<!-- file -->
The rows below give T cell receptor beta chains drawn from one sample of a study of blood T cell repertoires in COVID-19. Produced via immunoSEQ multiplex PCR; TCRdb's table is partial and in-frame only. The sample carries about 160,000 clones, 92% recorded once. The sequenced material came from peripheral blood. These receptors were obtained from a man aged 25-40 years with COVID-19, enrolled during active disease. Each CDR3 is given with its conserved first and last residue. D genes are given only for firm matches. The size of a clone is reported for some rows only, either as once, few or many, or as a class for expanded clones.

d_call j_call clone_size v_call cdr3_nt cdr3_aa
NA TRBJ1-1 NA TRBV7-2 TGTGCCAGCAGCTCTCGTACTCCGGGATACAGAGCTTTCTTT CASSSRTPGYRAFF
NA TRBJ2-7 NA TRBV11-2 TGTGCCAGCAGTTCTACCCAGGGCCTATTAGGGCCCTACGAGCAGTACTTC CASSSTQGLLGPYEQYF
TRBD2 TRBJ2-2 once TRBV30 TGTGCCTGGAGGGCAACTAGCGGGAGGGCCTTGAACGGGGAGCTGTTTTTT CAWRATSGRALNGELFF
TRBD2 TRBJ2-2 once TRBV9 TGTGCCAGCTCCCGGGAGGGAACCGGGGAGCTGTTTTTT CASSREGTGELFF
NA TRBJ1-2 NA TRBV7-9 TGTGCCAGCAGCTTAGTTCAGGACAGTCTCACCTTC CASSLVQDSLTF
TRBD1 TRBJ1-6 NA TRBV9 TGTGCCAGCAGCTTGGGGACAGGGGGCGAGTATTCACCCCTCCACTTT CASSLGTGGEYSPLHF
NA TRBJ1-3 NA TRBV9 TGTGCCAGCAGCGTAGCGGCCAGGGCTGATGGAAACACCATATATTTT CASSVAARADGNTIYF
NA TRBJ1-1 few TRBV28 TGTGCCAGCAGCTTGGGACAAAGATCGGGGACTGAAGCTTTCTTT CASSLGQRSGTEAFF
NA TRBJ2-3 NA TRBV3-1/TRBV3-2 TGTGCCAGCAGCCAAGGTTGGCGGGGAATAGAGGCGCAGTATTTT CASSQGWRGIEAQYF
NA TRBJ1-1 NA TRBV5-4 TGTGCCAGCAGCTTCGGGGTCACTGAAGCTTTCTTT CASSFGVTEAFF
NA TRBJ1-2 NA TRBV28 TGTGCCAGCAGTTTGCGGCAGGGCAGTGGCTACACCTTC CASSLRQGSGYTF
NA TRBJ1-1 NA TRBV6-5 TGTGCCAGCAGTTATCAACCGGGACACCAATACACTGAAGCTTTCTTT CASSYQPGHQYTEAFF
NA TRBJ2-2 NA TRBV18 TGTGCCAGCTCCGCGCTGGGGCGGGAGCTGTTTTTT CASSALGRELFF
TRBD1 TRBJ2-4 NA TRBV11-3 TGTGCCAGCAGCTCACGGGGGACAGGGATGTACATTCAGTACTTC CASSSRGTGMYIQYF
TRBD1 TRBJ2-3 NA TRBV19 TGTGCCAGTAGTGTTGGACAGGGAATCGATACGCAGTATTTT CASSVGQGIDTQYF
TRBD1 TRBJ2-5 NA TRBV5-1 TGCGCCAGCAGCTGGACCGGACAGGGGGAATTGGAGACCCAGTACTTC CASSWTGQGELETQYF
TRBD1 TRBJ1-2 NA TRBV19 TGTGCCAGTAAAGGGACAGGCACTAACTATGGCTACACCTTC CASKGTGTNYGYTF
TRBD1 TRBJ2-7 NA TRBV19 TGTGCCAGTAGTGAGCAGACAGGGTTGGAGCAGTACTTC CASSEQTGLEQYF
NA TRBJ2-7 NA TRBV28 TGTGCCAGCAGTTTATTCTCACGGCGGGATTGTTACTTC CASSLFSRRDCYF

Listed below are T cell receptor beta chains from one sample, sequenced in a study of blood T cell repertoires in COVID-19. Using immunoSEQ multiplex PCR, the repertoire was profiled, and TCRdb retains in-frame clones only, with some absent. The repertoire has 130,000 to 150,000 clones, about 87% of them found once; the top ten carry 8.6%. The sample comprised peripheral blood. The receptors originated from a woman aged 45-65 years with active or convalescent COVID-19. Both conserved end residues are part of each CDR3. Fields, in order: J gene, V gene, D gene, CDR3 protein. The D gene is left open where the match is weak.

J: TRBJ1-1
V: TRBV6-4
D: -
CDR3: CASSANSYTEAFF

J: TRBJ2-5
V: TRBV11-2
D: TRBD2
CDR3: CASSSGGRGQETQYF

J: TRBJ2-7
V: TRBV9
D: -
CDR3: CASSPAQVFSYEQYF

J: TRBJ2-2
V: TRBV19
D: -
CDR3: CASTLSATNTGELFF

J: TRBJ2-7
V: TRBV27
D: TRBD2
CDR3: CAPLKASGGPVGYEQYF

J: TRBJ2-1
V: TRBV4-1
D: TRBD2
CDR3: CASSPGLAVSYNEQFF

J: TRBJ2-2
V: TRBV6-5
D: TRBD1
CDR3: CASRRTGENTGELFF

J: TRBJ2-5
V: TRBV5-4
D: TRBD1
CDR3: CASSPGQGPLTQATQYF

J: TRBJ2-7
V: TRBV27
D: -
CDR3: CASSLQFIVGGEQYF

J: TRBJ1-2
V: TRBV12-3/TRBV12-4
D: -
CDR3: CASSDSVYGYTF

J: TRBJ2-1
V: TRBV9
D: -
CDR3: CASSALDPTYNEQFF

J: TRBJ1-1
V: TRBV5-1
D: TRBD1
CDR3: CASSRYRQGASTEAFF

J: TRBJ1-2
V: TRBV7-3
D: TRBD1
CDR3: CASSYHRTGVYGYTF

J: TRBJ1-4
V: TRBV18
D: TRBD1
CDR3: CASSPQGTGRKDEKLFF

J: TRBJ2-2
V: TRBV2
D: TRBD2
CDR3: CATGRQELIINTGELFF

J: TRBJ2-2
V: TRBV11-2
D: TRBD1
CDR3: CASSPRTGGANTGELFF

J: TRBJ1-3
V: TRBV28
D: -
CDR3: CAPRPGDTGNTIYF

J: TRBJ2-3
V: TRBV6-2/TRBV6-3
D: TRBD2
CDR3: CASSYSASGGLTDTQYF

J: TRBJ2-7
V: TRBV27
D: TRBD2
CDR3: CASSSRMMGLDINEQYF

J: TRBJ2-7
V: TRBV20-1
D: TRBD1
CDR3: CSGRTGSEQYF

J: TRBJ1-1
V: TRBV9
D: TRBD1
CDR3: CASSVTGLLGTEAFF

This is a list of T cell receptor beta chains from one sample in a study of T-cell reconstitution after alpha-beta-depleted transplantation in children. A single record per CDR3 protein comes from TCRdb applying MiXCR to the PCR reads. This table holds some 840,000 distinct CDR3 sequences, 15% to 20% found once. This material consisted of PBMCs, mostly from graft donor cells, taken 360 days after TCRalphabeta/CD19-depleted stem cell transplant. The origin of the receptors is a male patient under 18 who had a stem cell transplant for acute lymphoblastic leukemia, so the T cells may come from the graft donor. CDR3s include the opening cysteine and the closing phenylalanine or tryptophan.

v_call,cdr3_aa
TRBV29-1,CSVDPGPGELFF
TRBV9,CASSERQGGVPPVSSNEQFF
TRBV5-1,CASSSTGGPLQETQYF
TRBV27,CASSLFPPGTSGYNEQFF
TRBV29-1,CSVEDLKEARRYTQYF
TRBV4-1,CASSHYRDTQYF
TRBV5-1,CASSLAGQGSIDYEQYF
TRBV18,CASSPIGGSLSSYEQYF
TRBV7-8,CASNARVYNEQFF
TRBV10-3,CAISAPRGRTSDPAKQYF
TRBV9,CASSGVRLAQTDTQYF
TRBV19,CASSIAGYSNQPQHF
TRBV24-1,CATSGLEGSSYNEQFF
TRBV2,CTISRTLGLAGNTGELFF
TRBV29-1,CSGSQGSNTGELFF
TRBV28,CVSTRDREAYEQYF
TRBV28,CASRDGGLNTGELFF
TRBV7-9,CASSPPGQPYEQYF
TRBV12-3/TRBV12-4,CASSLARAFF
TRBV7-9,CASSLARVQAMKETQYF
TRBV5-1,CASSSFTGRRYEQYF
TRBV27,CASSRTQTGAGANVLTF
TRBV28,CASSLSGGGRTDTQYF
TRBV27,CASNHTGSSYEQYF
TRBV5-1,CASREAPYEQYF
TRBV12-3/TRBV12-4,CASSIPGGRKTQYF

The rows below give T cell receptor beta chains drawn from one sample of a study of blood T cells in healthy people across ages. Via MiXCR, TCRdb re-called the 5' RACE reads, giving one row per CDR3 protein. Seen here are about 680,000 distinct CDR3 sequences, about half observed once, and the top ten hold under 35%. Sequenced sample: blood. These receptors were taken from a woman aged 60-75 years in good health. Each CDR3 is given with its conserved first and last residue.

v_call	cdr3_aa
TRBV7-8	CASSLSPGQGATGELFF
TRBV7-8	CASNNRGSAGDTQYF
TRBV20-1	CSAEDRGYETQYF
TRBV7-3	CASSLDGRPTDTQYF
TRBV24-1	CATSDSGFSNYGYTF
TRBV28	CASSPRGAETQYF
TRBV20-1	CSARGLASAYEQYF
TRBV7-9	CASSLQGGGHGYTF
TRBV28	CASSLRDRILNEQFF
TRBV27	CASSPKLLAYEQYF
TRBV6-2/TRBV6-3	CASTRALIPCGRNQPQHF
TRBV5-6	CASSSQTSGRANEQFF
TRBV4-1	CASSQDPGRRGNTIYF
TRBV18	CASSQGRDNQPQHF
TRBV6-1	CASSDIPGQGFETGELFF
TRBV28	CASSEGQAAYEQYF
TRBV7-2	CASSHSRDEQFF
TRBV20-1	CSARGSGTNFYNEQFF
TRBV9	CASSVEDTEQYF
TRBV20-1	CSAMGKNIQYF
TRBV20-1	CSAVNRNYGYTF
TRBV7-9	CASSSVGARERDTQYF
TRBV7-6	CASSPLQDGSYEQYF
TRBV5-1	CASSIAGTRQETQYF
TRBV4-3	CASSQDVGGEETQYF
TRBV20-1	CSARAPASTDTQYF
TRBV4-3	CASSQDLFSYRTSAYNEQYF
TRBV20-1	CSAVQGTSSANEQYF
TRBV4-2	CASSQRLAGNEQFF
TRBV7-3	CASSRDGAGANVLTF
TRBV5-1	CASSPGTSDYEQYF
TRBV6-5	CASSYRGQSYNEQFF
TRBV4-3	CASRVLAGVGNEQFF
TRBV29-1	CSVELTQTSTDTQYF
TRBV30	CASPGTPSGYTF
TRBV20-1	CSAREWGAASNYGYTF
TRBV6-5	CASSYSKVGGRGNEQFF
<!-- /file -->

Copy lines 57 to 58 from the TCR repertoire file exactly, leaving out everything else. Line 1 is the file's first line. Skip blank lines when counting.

D: -
CDR3: CASSLQFIVGGEQYF